A network that helps people worldwide obtain rapid advice and information on crop protection, including the identification and management of plant pests.
PestNet is a network that helps people worldwide obtain rapid advice and information on crop protection, including the identification and management of plant pests. It started in 1999. Anyone with an interest in plant protection is welcome to join. PestNet is free and is moderated, ensuring that messages are confined to plant protection.
May 2000. Sugarcane weevil borer, possibly Rhabdoscelus obscurus, is a problem in several Pacific Island countries as well as Australia. Photos were sent for ID from Northern Marianas Islands.
The weevil started to create problems for the palm nursery industry in north Queensland, following an increase in green cane harvesting in the sugar industry and use of sugar cane bagasse in potting mixes and as mulch. A wide range of palms are known to be hosts of sugar cane weevil borer, including the betel-nut palm. Some good background information on this problem can be found in:
Halfpapp KH, Storey RI (1991) Cane weevil borer, Rhabdoscelus obscurus (Coleoptera:Curculionidae), a pest of palms in northern Queensland, Australia. PRINCIPES 35:199-207.
The tachinid parasite of R obscurus, Lixaphaga sphenophori, was introduced from PNG to Australia early last century, but does not exert sufficient control on weevil borer in palms in the majority of situations. Therefore, chemical and cultural treatments against weevil borer have been developed for the nursery industry. These include:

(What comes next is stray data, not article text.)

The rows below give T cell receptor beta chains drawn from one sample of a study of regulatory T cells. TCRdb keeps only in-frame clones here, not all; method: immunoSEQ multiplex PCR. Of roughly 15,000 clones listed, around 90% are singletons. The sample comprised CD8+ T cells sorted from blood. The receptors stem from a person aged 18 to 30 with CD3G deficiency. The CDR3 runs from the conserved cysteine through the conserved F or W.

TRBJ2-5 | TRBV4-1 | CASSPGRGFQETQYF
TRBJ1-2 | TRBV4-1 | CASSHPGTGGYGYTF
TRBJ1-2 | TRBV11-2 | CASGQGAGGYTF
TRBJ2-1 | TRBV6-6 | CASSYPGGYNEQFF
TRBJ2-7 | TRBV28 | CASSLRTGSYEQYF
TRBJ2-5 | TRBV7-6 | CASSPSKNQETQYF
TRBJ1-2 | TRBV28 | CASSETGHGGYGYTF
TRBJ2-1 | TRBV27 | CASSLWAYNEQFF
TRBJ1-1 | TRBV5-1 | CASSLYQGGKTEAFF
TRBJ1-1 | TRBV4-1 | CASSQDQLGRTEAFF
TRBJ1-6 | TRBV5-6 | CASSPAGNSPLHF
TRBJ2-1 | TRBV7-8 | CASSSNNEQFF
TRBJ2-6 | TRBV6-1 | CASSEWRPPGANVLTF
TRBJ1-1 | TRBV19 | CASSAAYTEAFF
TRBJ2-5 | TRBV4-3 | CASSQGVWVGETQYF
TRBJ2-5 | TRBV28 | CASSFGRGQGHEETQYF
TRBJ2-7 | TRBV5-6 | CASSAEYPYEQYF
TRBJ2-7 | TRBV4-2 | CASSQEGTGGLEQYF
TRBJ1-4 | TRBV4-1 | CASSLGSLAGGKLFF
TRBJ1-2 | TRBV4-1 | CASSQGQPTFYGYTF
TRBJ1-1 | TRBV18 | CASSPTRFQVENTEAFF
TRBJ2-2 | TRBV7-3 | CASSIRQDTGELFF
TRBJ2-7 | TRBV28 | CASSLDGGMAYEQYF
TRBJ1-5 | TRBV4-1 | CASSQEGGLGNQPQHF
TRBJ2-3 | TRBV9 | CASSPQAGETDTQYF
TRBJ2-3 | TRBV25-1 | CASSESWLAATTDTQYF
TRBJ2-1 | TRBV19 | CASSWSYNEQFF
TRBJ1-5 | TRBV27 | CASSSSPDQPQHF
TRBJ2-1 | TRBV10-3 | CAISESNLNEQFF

1) application to run-off of chlorpyrifos (5 -10ml/l of 500g/l ec) to the leaf bases, trunk and soil – two applications one month apart during major periods of weevil activity; 2) removal of old and dead fronds which shelter adult weevils; 3) destruction of heavily infested plants; and 4) cessation in the use of bagasse in potting mixes and as mulch.
Both prothiophos and bifenthrin were almost as efficacious as chlorpyrifos, and subsequently fipronil has been shown to have good activty against weevil borer, too, and is used in the sugar industry. Also, there have been some relatively recent studies on the pheromones of palm weevils (including Rhabdoscelus) by Robin Giblin-Davis (University of Florida, Fort Lauderdale).
An online publication can be accessed at: Giblin-Davis, R.M. et al. (1996). Chemical and behavioral ecology of palm weevils (Curculionidae:Rhynchophorinae). FLORIDA ENTOMOLOGIST 79:153-167.
An aggregation pheromone is reported. See Pests>Pest Management>Chemical control>Pheromones.